This site is about the overreaching political power of the NC Association of Realtors flush with money from cashing in your equity 6% at a time, leaving you to pay for growth with property taxes, year after year, with or without cash flow. In the last few years NCAR has pumped millions of dollars into NC political campaigns at the state and local level. They have spent millions more to defeat Local Options for Local Governments with misleading ads.

Wednesday, July 4, 2007


The Washington Post wrote yesterday about Beverly Sills, the legendary soprano who passed away Monday:

She was the telegenic "diva next door," a friendly redhead from Brooklyn whose friends called her Bubbles; she was an aggressive Manhattan snob who never let it be forgotten that she did hold grudges. She was the warmest and most brilliant American coloratura soprano of her time; she was a high-culture power broker and adept political infighter. Those who knew her slightly liked her enormously; those who knew her better were sometimes a little afraid of her.
Sound familiar? Mark Binker thinks there’s a story about aggressive power brokers holding grudges but the screenplay is not ready for HBO:
There has been a persistent rumor/story going about the legislative building that the realtors have basically threatened legislators (or Senators ... depends on which version you hear) in swing districts with opposition in the next election if they back the tax.
For my part, I've heard this from staff and legislators alike, but not from any legislator who says that they, personally, have been the subject of such a claim.
Could they have telegraphed that message and I've just not run into someone willing to talk about it? Sure. But I don't think that one is ready for prime time (or newsprint) yet
Laura Leslie is working on another version of the Soprano script:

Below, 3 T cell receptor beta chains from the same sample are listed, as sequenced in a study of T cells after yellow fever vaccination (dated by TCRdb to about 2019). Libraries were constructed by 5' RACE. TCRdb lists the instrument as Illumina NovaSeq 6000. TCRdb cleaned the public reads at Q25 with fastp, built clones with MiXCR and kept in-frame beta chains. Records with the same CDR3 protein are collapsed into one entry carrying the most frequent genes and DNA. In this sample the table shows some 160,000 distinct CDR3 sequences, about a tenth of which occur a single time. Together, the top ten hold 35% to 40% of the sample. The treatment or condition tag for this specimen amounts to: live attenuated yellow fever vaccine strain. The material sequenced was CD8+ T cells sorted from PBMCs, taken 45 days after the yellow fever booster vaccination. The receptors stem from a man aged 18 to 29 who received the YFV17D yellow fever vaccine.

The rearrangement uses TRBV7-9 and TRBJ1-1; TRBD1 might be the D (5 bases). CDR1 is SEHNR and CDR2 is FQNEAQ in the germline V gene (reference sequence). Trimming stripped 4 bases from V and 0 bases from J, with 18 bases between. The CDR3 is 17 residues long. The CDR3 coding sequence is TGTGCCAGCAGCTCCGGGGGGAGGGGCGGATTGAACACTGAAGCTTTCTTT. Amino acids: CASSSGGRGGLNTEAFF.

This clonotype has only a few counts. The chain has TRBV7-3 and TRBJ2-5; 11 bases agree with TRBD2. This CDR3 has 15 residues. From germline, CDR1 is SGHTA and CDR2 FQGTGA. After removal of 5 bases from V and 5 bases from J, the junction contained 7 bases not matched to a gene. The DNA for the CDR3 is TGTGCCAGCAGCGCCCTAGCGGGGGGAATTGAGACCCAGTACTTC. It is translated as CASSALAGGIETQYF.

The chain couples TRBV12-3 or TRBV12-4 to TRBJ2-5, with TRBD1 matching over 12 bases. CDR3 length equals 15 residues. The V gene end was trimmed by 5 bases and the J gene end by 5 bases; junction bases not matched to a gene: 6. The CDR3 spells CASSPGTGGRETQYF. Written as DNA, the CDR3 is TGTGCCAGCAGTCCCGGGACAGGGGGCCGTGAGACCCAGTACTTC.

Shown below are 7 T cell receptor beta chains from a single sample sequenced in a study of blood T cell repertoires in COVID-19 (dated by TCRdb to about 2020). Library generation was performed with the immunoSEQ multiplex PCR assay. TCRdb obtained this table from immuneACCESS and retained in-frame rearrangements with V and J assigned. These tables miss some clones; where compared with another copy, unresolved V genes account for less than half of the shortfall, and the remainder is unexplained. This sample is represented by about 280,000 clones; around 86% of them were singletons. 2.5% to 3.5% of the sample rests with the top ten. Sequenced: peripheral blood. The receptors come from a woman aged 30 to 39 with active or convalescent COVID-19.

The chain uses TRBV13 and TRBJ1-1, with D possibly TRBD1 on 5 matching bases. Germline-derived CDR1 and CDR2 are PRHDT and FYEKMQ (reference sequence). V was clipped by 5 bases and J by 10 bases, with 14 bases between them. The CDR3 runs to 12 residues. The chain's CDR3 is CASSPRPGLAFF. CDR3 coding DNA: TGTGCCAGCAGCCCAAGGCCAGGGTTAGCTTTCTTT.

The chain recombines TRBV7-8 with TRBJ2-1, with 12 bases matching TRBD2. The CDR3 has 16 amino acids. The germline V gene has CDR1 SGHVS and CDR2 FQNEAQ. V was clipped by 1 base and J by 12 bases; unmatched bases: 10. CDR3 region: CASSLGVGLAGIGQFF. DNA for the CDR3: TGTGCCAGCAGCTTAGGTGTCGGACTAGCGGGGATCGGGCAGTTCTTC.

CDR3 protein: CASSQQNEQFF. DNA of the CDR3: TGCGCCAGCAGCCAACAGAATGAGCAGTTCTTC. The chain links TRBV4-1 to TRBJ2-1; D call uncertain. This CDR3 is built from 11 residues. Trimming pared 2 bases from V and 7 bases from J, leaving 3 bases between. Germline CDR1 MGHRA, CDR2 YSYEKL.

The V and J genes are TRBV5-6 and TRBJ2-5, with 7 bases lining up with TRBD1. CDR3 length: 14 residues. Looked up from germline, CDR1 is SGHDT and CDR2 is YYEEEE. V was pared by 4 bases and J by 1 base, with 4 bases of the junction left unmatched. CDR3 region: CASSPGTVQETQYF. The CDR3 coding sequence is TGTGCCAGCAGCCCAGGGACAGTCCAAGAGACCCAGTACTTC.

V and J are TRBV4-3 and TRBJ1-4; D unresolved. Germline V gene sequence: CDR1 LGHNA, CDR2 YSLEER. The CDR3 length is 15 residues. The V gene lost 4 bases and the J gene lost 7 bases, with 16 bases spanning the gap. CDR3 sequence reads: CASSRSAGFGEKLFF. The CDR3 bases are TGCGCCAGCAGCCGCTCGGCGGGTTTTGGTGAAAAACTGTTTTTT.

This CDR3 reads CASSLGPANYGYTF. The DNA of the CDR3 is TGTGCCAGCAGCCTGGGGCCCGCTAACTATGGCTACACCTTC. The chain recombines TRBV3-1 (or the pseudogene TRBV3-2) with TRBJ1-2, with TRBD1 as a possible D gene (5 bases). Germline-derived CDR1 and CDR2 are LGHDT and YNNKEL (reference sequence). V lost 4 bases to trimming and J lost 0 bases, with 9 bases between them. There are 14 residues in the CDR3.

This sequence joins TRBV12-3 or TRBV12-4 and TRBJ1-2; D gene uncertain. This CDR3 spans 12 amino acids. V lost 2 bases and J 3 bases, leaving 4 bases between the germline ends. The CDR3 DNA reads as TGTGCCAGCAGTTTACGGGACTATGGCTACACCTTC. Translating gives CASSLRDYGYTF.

I heard that story from an awful lot of House and Senate folks today. Some said they were approached, but wouldn't go on record about it for fear of retribution. Others said they believed the current rumors because they've been the targets of similar efforts in the past.
Granted, this kind of thing happens more often than you'd like to think. But you don't usually hear references to Tony Soprano. Most lobbyist efforts don't operate so overtly, or with so much such weight behind them.
Several others admitted they were in fear of their political life after folks from the homebuilders and realtors assured them they'd be targeted in 2008 if they supported the option.
Oh to be a soprano! NC counties and municipalities must feel like the tenor in the Marx brothers “A Night at the Opera” in the middle of all this:
Driftwood: Well, I don't know... (muttering aside to himself) let's see, a thousand dollars a night... I'm entitled to a small profit... (to Fiorello) How about ten dollars a night?
Fiorello: Ten? Ten dolla- ha ha ha ha ha! I'll take it...
Driftwood: All right, but remember, I get 10% for negotiating the deal.
Fiorello: Yes, and I get 10% for being the manager. How much does that leave him?
Driftwood: That leaves him - uh, $8.00.
Fiorello: Eight dollars, huh? Well, he sends a five dollars home to his mother...
Driftwood: Well, that leaves him $3.00.
Fiorello: Can he live in New York on $3.00?
Driftwood: Like a prince. Of course he won't be able to eat, but he can live like a prince.
Apparently State Budget negotiators are still looking for the sanity clause.

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